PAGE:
Drafting and implementing an effective SBIR IP strategy requires understanding the legal landscape. It also requires executing sound accounting and business practices.
Colorado Springs, CO, Dec. 19, 2021 (GLOBE NEWSWIRE) -- The Small Business Innovative Research (SBIR) and Small Business Technology Transfer (STTR) programs (referred collectively hereafter as SBIR) directly target small innovative companies to participate in federally funded research and development. The SBIR program, established in the Small Business Innovation Development Act, requires agencies conducting substantial R&D to set aside funds earmarked for small business innovation efforts.i
Since its inception, the program has consistently surpassed expectations, leading to continual growth and funding. SBIR grants leverage the well-known fact that the majority of innovation is found in small, not large, companies. And, the more than $50 billion of taxpayer money granted to small businesses has been pushed back into the economy with a more than 22:1 return.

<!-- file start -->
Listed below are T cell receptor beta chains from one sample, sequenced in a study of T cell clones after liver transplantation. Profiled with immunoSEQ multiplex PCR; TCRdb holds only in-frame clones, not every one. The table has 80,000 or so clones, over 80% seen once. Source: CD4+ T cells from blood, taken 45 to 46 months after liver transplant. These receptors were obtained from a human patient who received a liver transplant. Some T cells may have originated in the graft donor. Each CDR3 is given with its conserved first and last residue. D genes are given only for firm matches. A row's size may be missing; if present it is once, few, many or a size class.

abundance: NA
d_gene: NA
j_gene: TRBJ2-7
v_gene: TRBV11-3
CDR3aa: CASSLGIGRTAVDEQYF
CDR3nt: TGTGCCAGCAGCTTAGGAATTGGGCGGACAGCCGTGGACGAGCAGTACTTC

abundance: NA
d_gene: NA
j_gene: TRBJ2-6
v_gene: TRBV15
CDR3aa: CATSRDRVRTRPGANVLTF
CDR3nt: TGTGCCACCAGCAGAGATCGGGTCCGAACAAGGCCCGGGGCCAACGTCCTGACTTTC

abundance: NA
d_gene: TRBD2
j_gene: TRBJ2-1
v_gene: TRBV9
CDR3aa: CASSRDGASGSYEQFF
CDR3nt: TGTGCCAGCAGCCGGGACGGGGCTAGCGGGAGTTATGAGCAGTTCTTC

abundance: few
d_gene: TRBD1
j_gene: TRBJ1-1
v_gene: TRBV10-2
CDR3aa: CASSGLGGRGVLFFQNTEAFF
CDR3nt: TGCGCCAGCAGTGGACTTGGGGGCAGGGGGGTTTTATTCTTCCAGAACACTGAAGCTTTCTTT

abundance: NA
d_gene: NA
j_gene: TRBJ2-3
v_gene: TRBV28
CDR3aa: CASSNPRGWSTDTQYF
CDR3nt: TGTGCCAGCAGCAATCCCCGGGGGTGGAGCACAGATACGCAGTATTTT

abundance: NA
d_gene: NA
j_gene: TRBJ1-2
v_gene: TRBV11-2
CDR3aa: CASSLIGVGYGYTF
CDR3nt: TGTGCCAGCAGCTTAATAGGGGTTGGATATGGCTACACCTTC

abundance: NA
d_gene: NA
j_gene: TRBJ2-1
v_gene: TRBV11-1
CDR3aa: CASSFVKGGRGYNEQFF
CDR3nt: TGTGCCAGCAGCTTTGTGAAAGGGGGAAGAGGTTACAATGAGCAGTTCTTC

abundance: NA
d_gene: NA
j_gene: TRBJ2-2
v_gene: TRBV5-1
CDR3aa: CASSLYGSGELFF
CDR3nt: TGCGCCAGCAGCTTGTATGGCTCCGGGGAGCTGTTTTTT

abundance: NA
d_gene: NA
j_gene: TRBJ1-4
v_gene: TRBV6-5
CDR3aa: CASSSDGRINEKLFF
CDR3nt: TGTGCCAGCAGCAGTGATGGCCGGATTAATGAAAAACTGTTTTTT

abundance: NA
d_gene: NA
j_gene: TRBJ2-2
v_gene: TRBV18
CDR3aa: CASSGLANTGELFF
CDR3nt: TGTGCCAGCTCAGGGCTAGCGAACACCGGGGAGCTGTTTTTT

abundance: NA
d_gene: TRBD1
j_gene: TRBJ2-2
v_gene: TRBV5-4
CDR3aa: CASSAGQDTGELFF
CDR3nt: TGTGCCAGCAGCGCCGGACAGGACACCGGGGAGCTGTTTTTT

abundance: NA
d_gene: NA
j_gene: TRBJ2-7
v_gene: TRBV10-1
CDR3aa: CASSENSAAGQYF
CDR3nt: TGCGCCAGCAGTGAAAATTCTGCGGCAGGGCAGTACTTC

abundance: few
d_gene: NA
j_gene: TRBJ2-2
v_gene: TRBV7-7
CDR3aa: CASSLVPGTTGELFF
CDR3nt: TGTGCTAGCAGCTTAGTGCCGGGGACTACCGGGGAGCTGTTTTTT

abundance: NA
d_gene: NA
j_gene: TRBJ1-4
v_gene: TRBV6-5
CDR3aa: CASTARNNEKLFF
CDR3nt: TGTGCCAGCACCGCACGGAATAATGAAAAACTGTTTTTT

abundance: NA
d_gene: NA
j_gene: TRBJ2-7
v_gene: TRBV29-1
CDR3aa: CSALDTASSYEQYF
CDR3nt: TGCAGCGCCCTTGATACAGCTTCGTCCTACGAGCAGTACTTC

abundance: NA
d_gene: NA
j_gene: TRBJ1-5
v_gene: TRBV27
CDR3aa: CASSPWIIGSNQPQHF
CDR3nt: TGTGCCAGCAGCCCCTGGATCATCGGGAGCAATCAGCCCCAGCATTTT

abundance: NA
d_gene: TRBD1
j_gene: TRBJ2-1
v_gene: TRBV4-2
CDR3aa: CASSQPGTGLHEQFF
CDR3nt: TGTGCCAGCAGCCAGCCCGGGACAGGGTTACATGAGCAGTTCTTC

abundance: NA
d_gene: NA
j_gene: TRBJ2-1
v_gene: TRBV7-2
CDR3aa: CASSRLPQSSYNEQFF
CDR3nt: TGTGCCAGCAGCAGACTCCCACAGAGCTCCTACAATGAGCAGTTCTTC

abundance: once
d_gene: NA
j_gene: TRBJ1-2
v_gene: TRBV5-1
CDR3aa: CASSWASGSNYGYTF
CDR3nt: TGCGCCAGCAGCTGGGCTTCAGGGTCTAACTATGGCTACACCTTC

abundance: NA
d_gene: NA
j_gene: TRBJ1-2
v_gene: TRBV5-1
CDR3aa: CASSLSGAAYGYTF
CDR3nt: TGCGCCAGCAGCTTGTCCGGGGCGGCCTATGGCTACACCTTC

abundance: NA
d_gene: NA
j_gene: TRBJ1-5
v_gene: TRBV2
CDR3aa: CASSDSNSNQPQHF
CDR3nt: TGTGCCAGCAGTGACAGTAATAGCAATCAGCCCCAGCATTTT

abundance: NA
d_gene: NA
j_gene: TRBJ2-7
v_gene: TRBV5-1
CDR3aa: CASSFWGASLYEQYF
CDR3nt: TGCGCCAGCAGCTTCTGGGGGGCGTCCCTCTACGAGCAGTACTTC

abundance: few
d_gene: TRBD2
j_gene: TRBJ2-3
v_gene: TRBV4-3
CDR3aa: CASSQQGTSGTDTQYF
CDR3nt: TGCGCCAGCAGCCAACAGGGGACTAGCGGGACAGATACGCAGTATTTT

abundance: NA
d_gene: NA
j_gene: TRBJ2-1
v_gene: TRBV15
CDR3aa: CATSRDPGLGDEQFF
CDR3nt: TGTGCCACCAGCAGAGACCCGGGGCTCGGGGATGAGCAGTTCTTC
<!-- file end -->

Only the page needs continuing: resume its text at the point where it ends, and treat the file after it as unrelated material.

3 Phases of SBIRs
SBIRs are broken into three phases. Simply stated, in phase I, the government pays the business to provide a concept addressing a governmental need or pain point. In phase II, the government likes the concept and provides money to develop a prototype (proof of concept). Finally, in phase III, the government engages with the small business and purchases additional products.
It seems natural to expect that in exchange for an SBIR...
Read Full Story: https://www.globenewswire.com/news-release/2021/12/20/2354843/0/en/Strange-Bedfellows-IP-Rights-and-Accounting-in-SBIR-STTR-Grants-from-by-Martensen-IP.html
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